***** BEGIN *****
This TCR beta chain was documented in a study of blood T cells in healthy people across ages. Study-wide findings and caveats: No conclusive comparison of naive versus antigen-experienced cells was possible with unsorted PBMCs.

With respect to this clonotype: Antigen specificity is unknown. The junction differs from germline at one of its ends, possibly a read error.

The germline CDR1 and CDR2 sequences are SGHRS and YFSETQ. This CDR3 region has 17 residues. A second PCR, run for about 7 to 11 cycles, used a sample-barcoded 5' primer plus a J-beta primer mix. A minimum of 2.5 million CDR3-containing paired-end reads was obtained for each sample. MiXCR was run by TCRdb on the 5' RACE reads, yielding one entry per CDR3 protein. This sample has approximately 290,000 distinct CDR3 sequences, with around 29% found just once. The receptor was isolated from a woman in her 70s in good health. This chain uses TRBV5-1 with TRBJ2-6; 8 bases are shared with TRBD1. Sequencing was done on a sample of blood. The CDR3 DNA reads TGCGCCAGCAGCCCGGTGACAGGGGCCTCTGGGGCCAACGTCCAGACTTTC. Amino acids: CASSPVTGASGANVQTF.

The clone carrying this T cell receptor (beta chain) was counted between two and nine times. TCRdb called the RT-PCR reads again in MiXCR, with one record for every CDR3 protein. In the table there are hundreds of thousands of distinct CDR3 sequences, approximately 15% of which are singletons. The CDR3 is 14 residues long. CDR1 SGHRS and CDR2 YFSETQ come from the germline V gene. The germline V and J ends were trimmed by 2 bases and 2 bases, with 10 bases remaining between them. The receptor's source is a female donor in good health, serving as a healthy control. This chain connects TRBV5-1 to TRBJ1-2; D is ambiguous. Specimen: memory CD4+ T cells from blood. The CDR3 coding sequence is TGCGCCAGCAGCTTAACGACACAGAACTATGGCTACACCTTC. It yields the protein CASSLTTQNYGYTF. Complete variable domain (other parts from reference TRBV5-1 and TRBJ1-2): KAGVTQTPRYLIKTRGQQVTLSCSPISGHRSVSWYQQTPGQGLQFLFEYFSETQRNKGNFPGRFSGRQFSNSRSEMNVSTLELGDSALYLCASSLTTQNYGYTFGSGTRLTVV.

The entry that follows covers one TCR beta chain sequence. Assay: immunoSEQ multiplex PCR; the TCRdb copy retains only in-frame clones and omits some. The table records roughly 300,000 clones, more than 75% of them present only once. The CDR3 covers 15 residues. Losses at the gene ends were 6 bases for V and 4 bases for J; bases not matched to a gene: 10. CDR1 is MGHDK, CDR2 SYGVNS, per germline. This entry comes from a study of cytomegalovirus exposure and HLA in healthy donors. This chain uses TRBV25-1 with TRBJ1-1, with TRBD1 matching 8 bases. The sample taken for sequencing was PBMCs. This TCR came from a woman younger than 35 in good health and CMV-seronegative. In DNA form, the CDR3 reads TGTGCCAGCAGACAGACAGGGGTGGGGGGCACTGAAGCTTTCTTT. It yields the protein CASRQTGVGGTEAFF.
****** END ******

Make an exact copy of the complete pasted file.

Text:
This TCR beta chain was documented in a study of blood T cells in healthy people across ages. Study-wide findings and caveats: No conclusive comparison of naive versus antigen-experienced cells was possible with unsorted PBMCs.

With respect to this clonotype: Antigen specificity is unknown. The junction differs from germline at one of its ends, possibly a read error.

The germline CDR1 and CDR2 sequences are SGHRS and YFSETQ. This CDR3 region has 17 residues. A second PCR, run for about 7 to 11 cycles, used a sample-barcoded 5' primer plus a J-beta primer mix. A minimum of 2.5 million CDR3-containing paired-end reads was obtained for each sample. MiXCR was run by TCRdb on the 5' RACE reads, yielding one entry per CDR3 protein. This sample has approximately 290,000 distinct CDR3 sequences, with around 29% found just once. The receptor was isolated from a woman in her 70s in good health. This chain uses TRBV5-1 with TRBJ2-6; 8 bases are shared with TRBD1. Sequencing was done on a sample of blood. The CDR3 DNA reads TGCGCCAGCAGCCCGGTGACAGGGGCCTCTGGGGCCAACGTCCAGACTTTC. Amino acids: CASSPVTGASGANVQTF.

The clone carrying this T cell receptor (beta chain) was counted between two and nine times. TCRdb called the RT-PCR reads again in MiXCR, with one record for every CDR3 protein. In the table there are hundreds of thousands of distinct CDR3 sequences, approximately 15% of which are singletons. The CDR3 is 14 residues long. CDR1 SGHRS and CDR2 YFSETQ come from the germline V gene. The germline V and J ends were trimmed by 2 bases and 2 bases, with 10 bases remaining between them. The receptor's source is a female donor in good health, serving as a healthy control. This chain connects TRBV5-1 to TRBJ1-2; D is ambiguous. Specimen: memory CD4+ T cells from blood. The CDR3 coding sequence is TGCGCCAGCAGCTTAACGACACAGAACTATGGCTACACCTTC. It yields the protein CASSLTTQNYGYTF. Complete variable domain (other parts from reference TRBV5-1 and TRBJ1-2): KAGVTQTPRYLIKTRGQQVTLSCSPISGHRSVSWYQQTPGQGLQFLFEYFSETQRNKGNFPGRFSGRQFSNSRSEMNVSTLELGDSALYLCASSLTTQNYGYTFGSGTRLTVV.

The entry that follows covers one TCR beta chain sequence. Assay: immunoSEQ multiplex PCR; the TCRdb copy retains only in-frame clones and omits some. The table records roughly 300,000 clones, more than 75% of them present only once. The CDR3 covers 15 residues. Losses at the gene ends were 6 bases for V and 4 bases for J; bases not matched to a gene: 10. CDR1 is MGHDK, CDR2 SYGVNS, per germline. This entry comes from a study of cytomegalovirus exposure and HLA in healthy donors. This chain uses TRBV25-1 with TRBJ1-1, with TRBD1 matching 8 bases. The sample taken for sequencing was PBMCs. This TCR came from a woman younger than 35 in good health and CMV-seronegative. In DNA form, the CDR3 reads TGTGCCAGCAGACAGACAGGGGTGGGGGGCACTGAAGCTTTCTTT. It yields the protein CASRQTGVGGTEAFF.